Border States Electric
By Joe Nowlan
Josh Cree was in high school when the father of a classmate suggested he would enjoy working in the electrical industry.
“After chewing on that for a while I decided to go to college for electrical technology,” Cree explained, referring to North Dakota State College of Science.
He did that for a year before becoming an apprentice electrician. Cree soon discovered that getting out into the workplace was a better learning experience.
“Instead of spending money to go for the second year [of college] I decided just to join the apprentice program and make money while learning instead of paying to learn,” he explained.
The apprentice program, where Cree spent three years, was with Main & Holmes Electric in North Dakota. But once winter set in, the company laid off many apprentices, Cree explained. He applied for a civilian electrician’s position at Minot (N.D.) Air Force Base.
Federal budget cuts eventually eliminated his post there, but not before he met a salesman from Border States Electric.
“Every Thursday morning a salesman from Border States came to visit his customers,” Cree explained. “So at my 10 o’clock break I would visit with the salesman.”
That salesman spoke highly of Border States and when an opening came up he encouraged Cree to apply.
“He thought it would be a good place for me…. He couldn’t have been more right,” Cree said.
Cree started in the warehouse and soon realized that his background as an electrician was an asset.
“Having the hands-on background that I had and all that experience made the warehouse and will call desk very natural and easy for me,” Cree explained. “When somebody would ask for a certain part I knew exactly what it was…. Also a lot of the slang that electricians use I picked up in my experience. So when they’d use slang terms I knew what they were talking about.”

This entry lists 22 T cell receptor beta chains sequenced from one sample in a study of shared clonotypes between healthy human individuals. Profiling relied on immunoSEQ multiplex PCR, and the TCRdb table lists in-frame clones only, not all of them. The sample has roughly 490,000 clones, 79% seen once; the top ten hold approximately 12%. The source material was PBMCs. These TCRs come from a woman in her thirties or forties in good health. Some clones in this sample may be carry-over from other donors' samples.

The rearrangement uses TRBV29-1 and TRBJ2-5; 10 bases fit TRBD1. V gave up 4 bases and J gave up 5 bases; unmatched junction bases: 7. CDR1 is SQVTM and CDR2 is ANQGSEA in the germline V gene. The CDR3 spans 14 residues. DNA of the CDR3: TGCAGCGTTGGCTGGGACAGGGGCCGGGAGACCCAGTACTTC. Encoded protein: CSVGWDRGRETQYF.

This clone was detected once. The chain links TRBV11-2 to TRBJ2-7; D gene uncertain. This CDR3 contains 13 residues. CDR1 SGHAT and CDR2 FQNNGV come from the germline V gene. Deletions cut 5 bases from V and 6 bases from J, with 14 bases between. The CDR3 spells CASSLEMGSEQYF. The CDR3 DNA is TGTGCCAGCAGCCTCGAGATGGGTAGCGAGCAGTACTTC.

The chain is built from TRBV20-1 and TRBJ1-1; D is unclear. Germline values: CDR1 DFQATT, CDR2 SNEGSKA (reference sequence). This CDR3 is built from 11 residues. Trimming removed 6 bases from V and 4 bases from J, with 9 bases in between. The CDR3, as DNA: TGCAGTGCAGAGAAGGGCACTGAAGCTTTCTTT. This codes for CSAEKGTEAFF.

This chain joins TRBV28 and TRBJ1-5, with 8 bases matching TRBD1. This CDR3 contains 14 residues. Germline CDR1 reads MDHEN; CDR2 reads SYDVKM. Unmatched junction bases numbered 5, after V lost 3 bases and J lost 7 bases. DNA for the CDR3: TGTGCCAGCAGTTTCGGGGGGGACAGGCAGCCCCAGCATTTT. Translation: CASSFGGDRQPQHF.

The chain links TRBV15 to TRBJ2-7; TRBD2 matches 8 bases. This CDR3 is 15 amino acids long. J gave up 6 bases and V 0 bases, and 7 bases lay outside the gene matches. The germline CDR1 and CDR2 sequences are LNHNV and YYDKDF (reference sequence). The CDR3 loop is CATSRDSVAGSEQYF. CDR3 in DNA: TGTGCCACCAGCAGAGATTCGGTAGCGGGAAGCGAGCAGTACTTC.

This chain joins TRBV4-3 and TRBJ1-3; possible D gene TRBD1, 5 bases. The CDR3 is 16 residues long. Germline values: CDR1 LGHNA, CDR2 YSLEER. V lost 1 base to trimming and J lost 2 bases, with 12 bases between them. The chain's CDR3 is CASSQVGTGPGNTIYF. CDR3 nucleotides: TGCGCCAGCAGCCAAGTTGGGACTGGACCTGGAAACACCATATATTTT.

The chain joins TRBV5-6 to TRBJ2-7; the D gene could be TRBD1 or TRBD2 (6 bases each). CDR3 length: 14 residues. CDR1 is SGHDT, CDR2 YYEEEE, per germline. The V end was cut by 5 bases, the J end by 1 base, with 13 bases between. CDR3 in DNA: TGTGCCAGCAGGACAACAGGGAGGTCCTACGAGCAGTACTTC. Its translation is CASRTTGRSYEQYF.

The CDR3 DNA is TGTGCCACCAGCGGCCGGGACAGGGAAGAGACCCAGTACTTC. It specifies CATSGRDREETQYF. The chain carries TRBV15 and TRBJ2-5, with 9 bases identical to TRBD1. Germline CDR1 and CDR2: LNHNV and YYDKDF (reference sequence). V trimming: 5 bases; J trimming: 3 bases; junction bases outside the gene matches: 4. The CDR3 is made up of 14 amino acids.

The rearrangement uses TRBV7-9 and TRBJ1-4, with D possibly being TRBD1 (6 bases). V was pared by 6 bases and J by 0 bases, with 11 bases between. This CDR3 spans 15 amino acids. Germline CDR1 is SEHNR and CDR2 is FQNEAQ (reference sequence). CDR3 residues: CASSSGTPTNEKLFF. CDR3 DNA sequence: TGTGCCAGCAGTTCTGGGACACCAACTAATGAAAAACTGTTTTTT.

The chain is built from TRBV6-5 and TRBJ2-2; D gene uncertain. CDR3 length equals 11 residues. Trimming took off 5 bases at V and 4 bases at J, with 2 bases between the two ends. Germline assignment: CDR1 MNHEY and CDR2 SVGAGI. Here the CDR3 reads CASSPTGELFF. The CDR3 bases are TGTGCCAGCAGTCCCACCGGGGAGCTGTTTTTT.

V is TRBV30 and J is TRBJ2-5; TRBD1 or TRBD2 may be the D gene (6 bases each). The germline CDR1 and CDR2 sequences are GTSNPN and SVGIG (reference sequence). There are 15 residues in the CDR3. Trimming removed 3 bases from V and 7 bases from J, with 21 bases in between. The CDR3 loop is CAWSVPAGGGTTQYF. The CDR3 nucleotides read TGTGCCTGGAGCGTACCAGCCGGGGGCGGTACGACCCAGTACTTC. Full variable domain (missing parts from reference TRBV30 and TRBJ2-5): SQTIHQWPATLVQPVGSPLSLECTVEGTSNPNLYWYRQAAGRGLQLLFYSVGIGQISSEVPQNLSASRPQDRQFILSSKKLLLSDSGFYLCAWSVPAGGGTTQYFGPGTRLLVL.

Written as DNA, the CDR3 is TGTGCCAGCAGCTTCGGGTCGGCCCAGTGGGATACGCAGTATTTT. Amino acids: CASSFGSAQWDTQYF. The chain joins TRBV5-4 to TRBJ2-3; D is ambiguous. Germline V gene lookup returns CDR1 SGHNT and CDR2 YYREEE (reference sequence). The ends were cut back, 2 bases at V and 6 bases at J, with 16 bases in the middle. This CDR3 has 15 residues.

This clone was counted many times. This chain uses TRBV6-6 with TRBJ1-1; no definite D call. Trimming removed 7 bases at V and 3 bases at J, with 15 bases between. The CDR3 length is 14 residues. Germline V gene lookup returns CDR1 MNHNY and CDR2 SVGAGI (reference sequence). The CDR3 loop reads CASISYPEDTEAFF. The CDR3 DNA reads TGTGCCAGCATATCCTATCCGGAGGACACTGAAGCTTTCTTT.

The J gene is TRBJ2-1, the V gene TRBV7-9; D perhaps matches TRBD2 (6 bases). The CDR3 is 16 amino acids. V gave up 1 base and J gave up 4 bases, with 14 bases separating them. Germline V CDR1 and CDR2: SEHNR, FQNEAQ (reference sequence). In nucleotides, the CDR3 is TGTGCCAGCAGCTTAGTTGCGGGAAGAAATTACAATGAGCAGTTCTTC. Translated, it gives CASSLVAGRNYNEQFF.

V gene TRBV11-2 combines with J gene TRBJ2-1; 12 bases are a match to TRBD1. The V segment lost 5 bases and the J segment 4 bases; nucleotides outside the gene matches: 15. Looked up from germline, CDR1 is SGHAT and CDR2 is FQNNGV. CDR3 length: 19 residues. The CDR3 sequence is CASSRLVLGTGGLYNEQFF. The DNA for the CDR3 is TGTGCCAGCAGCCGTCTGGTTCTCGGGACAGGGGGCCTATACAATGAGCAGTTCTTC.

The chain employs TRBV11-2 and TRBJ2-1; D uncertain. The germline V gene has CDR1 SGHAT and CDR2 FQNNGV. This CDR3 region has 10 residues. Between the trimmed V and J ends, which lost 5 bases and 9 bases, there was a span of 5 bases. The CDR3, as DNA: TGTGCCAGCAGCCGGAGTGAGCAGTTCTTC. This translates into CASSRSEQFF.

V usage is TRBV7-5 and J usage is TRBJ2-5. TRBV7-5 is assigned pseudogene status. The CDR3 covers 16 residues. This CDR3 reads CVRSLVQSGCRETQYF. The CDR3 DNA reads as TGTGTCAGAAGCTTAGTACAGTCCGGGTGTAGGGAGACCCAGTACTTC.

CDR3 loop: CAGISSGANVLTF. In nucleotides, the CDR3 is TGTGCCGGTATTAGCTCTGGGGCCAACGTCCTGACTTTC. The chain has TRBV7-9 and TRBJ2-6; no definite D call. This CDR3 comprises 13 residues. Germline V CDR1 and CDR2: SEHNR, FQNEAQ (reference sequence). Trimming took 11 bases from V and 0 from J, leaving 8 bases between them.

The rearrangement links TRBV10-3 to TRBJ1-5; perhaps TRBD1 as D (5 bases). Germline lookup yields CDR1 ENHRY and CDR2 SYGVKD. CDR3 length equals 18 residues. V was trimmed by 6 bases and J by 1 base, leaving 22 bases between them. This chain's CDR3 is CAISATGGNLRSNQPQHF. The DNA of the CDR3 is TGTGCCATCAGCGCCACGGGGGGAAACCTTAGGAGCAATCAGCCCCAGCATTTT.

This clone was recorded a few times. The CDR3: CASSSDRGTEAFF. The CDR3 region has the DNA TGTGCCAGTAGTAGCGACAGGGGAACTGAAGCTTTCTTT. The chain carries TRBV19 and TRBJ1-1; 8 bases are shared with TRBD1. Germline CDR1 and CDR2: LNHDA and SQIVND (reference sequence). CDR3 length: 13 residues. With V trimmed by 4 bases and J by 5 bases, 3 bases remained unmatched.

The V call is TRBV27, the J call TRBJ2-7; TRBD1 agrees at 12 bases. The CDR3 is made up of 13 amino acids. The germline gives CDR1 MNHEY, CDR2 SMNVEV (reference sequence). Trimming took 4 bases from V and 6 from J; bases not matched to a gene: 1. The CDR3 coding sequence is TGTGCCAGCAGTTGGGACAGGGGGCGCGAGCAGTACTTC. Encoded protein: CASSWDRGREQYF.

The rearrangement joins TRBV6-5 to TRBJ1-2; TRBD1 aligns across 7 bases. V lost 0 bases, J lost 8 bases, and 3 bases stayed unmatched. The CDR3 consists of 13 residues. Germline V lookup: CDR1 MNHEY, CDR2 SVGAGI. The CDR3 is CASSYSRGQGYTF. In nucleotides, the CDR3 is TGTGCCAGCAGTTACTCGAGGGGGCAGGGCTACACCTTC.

He rose through the Border States ranks and after training as a quotes rep at the branch in Bismarck, Cree returned in March 2014 to Minot as Border States’ quote rep at that location.
As part of his role, Cree gets to visit area jobsites.
“I go out probably two to three days a week and see how it’s going,” he said. “My future, hopefully, will be outside sales so that is what I like to do—go out there and learn the stuff. See it hands-on and see what they’re talking about instead of just trying to picture it via a phone call.”
Cree grew up in Minot, where he likes to golf whenever his schedule and the weather permit.
“I still golf every chance I get…. I try to go three days a week,” he said.
His girlfriend Stacy is in her second year of optometry school in Arizona, he explained. And while it is difficult to be apart, there are far worse places to visit in the winter than Arizona.
“That’s what I tell everybody,” he laughed. “When they ask about the long-distance, I say it’s not that bad…. I don’t mind the travel and I don’t mind the warm weather.”
Q. What advice would you have for other young professionals in the electrical industry?
A. We have a lot of up-and-coming young guys around here. My main advice for them is to continue to learn, continue to be interested in what you are doing and continue to make yourself a more valuable person, not only for the company but for yourself outside of work. Work every day to become a better person both at work and at home. Continue to learn and stay hungry and keep on going.
And if something tough comes up, just look around you. There’s a lot of knowledge in this building. So if you’ve got a question don’t be afraid to go to somebody and learn. You want to get to know this stuff and be able to help people out. It is a great feeling when somebody calls on you because they need to call on you. It is a good feeling to be wanted or needed by customers.
Q. What has been the most rewarding aspect of working in this industry?
A. I would have to say it is the relationships. I have made some really great relationships with some really great people. I have made a lot of friends throughout this industry. I have learned a ton and have had opportunities to travel for work-related training. They give you time to see the sights when you’re in different cities like Boston or Milwaukee. Being able to meet people and travel and learn is very rewarding for me.
Joe Nowlan is a Boston-based freelance writer/editor and author. He can be reached at firstname.lastname@example.org.
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